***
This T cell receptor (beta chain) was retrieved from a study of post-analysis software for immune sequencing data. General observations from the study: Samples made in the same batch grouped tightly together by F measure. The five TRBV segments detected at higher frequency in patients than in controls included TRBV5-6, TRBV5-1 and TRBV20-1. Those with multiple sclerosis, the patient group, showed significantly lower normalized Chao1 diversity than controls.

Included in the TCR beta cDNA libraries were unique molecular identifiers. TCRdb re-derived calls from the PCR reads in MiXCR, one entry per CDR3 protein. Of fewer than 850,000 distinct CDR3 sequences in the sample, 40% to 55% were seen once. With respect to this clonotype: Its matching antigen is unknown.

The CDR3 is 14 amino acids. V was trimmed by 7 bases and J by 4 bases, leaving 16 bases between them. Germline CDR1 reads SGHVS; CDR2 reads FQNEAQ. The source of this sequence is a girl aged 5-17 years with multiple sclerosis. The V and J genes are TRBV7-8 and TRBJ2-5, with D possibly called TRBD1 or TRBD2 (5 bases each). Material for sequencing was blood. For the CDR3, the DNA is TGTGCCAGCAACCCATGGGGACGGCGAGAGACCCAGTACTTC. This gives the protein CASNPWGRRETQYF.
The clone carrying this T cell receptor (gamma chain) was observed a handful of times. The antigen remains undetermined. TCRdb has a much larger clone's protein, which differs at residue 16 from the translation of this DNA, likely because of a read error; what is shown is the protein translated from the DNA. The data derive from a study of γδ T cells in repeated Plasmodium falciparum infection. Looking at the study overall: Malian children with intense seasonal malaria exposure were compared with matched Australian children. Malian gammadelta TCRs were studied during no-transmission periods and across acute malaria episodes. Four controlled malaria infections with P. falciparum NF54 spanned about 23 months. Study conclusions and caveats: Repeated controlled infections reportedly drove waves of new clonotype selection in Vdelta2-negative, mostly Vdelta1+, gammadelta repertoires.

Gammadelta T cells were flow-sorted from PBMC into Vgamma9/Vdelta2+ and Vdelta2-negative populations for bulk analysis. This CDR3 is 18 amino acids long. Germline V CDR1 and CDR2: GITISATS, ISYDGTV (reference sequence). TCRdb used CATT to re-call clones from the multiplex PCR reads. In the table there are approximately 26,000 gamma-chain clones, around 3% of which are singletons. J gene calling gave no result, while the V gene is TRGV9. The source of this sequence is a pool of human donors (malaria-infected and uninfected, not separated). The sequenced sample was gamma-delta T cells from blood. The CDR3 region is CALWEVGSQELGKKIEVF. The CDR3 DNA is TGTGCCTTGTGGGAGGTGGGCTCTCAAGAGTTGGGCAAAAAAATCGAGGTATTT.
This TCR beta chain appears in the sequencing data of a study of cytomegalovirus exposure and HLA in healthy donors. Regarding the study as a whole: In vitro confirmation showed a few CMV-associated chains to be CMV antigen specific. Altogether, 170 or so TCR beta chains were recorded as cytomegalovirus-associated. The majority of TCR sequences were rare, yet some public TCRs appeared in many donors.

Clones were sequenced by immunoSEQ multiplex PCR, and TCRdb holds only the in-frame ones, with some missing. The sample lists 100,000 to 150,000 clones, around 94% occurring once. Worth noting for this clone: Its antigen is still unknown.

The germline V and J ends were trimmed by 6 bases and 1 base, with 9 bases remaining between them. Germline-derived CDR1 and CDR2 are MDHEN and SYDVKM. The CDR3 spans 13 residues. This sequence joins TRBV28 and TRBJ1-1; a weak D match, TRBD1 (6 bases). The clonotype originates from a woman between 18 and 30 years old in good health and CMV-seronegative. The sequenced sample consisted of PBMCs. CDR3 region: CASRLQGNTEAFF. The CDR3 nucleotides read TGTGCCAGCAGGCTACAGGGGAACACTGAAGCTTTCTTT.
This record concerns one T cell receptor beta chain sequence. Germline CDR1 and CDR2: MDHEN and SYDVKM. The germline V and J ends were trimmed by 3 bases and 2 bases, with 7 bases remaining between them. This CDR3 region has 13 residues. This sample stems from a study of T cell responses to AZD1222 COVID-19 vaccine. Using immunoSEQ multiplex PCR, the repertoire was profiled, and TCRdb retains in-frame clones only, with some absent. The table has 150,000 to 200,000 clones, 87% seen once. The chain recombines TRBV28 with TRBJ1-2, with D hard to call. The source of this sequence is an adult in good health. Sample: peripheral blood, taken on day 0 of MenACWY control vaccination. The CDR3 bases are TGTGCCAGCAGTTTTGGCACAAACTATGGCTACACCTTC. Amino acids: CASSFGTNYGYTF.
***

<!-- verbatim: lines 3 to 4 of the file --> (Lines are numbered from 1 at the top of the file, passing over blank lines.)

The CDR3 is 14 amino acids. V was trimmed by 7 bases and J by 4 bases, leaving 16 bases between them. Germline CDR1 reads SGHVS; CDR2 reads FQNEAQ. The source of this sequence is a girl aged 5-17 years with multiple sclerosis. The V and J genes are TRBV7-8 and TRBJ2-5, with D possibly called TRBD1 or TRBD2 (5 bases each). Material for sequencing was blood. For the CDR3, the DNA is TGTGCCAGCAACCCATGGGGACGGCGAGAGACCCAGTACTTC. This gives the protein CASNPWGRRETQYF.
The clone carrying this T cell receptor (gamma chain) was observed a handful of times. The antigen remains undetermined. TCRdb has a much larger clone's protein, which differs at residue 16 from the translation of this DNA, likely because of a read error; what is shown is the protein translated from the DNA. The data derive from a study of γδ T cells in repeated Plasmodium falciparum infection. Looking at the study overall: Malian children with intense seasonal malaria exposure were compared with matched Australian children. Malian gammadelta TCRs were studied during no-transmission periods and across acute malaria episodes. Four controlled malaria infections with P. falciparum NF54 spanned about 23 months. Study conclusions and caveats: Repeated controlled infections reportedly drove waves of new clonotype selection in Vdelta2-negative, mostly Vdelta1+, gammadelta repertoires.